The COVID-19 outbreak has motivated hospitals, manufacturers and even the government to come up with alternative solutions to the challenges we face.
Necessity has been called the mother of invention. During the fight against COVID-19, hospital leaders and personnel, manufacturers and even the government have been motivated to come up with alternative solutions or workarounds.
The crisis has “caused all of us to think about everything differently—and it’s allowed all of our systems to realize just how adaptable we are,” Dr. R. Lawrence Moss, CEO of Jacksonville, Florida-based Nemours Children’s Health System, told Modern Healthcare. In the magazine’s latest Power Panel survey of top healthcare CEOs, nearly 43% said the pandemic had accelerated innovation at their organization. (Another 43% said innovation had been both accelerated and delayed, with delays tending to impact innovations unrelated to the pandemic.)
Here are some ways we have adapted.
- Virtual care. The growth of telehealth has the most prevalent adaptation, with nearly 93% of CEOs in the Modern Healthcare survey saying it had the most potential not only to support response to COVID-19 but also to drive innovation over the next year. Before the outbreak, many consumers, providers and payers were slow to embrace virtual health technologies. Chris LaVictoire Mahai, president of Medecision division Aveus, wrote in a blog post: “Virtual care is here to stay. … Health plan care managers will continue to do their jobs virtually and use tools like Aerial to help coordinate care for members in their homes.”
- Artificial intelligence (AI). Harvard Business Review reported on hospitals’ use of AI to combat the coronavirus. Applications include online screening and triage tools that can quickly tell the difference between those who might have COVID-19 and those with less-serious ailments, and then direct them to the most appropriate care setting. AI also can monitor coronavirus symptoms, support CT scan decisions, automate hospital operations and more.
- 3D printing. The Italian engineering startup Isinnova jumped into action when its local hospital in Chiari (in the Brescia area of northern Italy) faced a shortage of respirator valves used by coronavirus patients in need of oxygen. Isinnova engineers reverse-engineered a 3D-printed version of the valves and, in one day, produced 100 of them, which the company provided to the hospital without charge.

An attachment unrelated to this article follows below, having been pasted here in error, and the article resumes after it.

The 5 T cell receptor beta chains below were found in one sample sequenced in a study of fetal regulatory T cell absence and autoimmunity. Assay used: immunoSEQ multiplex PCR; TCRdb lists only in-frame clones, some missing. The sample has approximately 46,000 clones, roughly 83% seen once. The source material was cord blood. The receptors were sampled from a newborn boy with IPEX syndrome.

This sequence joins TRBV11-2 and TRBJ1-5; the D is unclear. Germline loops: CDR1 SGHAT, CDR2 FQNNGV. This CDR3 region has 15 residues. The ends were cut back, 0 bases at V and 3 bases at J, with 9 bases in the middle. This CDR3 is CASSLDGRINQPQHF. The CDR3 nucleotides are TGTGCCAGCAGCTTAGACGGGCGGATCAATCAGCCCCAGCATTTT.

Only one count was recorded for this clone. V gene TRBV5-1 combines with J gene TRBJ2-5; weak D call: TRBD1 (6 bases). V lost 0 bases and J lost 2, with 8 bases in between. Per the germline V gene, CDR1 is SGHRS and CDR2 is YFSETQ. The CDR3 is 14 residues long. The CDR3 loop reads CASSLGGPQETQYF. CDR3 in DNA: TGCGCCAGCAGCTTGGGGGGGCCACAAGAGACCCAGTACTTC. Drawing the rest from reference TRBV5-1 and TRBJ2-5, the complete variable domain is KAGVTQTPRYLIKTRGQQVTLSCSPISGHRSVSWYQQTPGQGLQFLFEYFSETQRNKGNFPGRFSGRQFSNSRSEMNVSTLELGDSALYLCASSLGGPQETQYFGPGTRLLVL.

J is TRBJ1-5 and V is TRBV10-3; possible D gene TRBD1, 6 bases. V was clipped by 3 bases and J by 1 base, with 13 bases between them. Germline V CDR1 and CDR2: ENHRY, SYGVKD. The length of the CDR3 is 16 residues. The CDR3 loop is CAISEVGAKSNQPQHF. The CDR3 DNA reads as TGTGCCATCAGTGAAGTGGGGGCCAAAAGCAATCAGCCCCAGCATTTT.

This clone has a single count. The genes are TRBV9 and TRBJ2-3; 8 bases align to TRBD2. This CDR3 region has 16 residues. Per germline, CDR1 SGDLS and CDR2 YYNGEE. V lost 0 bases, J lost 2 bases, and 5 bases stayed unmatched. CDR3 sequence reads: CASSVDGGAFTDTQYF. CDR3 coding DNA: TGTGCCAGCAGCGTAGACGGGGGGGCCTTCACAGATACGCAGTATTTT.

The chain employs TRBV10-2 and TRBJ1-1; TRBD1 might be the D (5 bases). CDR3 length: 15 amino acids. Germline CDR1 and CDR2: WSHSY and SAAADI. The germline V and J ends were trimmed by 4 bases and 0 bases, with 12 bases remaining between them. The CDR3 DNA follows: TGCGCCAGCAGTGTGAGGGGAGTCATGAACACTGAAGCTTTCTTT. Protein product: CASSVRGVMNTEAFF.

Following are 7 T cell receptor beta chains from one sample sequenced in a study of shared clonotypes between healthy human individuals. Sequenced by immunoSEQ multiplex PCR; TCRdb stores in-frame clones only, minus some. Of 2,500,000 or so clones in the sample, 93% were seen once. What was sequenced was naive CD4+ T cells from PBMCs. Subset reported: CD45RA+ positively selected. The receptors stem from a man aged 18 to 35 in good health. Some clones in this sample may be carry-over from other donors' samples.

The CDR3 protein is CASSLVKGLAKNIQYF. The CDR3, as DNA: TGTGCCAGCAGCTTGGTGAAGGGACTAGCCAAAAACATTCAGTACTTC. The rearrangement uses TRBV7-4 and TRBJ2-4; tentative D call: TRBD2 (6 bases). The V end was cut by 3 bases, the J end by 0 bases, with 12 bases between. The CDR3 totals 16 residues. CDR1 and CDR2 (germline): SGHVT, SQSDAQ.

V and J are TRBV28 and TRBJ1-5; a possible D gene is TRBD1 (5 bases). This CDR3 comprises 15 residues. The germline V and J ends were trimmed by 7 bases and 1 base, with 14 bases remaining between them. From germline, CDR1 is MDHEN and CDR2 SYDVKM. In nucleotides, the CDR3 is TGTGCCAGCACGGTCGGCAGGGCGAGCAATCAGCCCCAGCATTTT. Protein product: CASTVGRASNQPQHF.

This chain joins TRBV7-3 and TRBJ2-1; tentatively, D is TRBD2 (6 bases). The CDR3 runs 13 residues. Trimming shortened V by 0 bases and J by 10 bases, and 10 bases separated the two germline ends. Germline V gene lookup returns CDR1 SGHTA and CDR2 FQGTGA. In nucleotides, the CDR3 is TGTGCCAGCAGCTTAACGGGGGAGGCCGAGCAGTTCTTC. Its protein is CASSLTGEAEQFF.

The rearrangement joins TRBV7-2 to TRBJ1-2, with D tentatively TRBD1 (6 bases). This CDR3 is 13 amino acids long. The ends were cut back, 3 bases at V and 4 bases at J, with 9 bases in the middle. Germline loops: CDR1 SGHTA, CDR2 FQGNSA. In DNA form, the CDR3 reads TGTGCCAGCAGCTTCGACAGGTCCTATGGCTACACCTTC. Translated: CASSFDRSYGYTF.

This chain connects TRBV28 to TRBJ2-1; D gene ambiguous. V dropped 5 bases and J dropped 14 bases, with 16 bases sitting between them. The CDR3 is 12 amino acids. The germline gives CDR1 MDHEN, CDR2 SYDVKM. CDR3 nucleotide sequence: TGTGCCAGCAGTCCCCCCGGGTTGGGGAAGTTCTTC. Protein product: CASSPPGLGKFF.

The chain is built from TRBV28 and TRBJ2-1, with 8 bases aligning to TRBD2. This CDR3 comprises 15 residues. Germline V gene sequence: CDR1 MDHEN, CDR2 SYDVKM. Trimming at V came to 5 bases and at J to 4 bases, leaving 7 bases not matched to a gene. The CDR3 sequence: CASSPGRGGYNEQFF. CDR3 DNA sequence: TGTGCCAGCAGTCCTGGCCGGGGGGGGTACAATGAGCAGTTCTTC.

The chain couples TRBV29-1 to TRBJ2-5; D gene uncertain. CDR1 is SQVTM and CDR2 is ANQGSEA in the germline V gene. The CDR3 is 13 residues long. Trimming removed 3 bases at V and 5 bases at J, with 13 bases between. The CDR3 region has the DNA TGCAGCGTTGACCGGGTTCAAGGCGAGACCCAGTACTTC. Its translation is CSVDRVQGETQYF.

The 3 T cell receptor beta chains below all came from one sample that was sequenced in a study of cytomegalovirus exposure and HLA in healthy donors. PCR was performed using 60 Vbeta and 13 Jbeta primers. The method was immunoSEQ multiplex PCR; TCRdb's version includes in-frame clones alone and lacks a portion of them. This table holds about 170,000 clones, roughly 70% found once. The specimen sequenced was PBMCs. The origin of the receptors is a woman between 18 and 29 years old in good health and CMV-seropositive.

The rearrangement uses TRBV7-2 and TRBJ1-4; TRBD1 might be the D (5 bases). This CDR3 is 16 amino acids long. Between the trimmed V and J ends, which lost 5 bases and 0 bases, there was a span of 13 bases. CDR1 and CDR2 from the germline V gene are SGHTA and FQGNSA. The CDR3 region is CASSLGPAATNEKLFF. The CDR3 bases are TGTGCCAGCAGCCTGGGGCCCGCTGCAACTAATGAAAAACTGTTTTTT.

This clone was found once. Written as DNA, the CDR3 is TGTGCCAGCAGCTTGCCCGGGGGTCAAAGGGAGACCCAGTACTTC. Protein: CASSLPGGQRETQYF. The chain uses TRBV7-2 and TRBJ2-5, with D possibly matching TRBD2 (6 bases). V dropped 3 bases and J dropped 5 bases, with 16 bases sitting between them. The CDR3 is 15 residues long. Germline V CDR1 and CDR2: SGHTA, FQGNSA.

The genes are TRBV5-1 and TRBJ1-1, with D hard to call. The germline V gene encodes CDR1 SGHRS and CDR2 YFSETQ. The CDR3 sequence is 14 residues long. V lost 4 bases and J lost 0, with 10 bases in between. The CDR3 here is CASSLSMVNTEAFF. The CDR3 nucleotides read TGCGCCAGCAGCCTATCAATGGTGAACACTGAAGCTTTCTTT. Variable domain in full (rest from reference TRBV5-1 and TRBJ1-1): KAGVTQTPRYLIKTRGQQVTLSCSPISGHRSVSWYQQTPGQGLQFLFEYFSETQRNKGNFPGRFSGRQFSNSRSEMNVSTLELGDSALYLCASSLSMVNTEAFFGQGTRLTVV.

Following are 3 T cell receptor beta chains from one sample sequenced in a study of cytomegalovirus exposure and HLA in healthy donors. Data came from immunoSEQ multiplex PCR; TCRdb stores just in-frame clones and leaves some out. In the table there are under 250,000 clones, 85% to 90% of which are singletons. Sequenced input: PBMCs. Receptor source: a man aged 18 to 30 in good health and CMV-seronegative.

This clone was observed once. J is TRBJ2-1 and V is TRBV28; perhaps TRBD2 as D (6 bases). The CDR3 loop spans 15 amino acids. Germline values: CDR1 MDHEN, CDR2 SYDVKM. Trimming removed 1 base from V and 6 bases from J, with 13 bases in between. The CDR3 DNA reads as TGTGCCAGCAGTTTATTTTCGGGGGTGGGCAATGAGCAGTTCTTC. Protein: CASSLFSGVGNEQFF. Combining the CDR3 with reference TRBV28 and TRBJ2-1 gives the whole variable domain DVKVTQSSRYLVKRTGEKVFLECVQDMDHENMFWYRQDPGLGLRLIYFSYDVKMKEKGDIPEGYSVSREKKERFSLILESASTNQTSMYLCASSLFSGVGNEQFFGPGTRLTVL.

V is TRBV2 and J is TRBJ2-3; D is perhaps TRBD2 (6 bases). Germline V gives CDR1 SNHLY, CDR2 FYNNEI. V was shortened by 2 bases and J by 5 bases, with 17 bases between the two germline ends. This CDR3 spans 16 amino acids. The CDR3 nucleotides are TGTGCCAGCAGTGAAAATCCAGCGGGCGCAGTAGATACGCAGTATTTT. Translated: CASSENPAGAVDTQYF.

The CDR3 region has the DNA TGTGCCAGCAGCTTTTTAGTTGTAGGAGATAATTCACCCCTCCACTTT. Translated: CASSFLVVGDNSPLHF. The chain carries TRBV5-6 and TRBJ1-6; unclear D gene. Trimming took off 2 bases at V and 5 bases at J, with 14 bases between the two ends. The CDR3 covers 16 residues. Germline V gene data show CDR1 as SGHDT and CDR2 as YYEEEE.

Personal Protective Equipment (PPE)
- Help from baby monitors. Kaiser Permanente, which with 12.4 million members is one of the nation’s largest not-for-profit health plans, has employed various strategies to optimize resources at its hospitals. One is to reduce room-to-room visits and thus preserve PPE by using baby monitors in rooms with COVID-19 patients. A physician can virtually examine a patient by talking with a practitioner who is physically in the room.
- Community assistance. In some communities, providers have enlisted the aid of locals who sew and quilt to make masks for patients.
- Double masking. Another possible workaround is for both patient and caregiver to wear medical masks, which in an influenza study proved as effective as N95 respirators, according to a paper by James Adams of Northwestern University’s Feinberg School of Medicine, and Dr. Ron Walls of Harvard Medical School.
- Breathing assistance. Because tight-fitting N95 devices can make breathing difficult, researchers at Stanford University have developed a prototype portable device that pumps pure O2 directly to the wearer.
- More suggestions. The Journal of the American Medical Association (JAMA) solicited suggestions for maximizing PPE use, conserving supplies and identifying new sources. Among the ideas submitted: using well-fitting snorkel masks, buying back personal PPE stocks from community members, having drones and robots deliver and administer COVID-19 tests, and decontaminating one-use PPEs with ultraviolet light machines so they can be reused.
Patient Flow and Processes
- Waiting for the doctor. To maintain social distancing, many practices are having patients wait in their cars instead of the waiting room. Patients call the receptionist upon arrival, and then get a call back when their doctor is ready to see them.
- Sorting patients. Stephen Parodi, MD, lead physician for Kaiser Permanente’s national coronavirus response, shared tips with JAMA that included having greeters sort patients who come in with respiratory symptoms, a cough and a fever. Those deemed “not sick” go to a designated “clean” area, while sick patients are taken to an area where caregivers are already wearing PPE. In addition, two confirmed COVID-19 patients with no other contagious diseases can share a room.
- Expanded access. The Centers for Medicare and Medicaid Services (CMS) has broadened access to Medicare telehealth services. That response also includes making it easier for Medicare and Medicaid beneficiaries to be tested for COVID-19.
- Relaxed requirements. Some states are waiving or relaxing the requirement that physicians be licensed in a given state in order to provide care there. About 20 states have adopted the Uniform Emergency Volunteer Health Practitioner Act (UEVHPA), which lets volunteer health practitioners licensed in one state practice in another state where an emergency was declared.
As the coronavirus continues to challenge us, there will be more and more workarounds and innovations. Especially in times of crisis, we must rise to the occasion with fresh approaches and a willingness to question “the way it’s always been done.”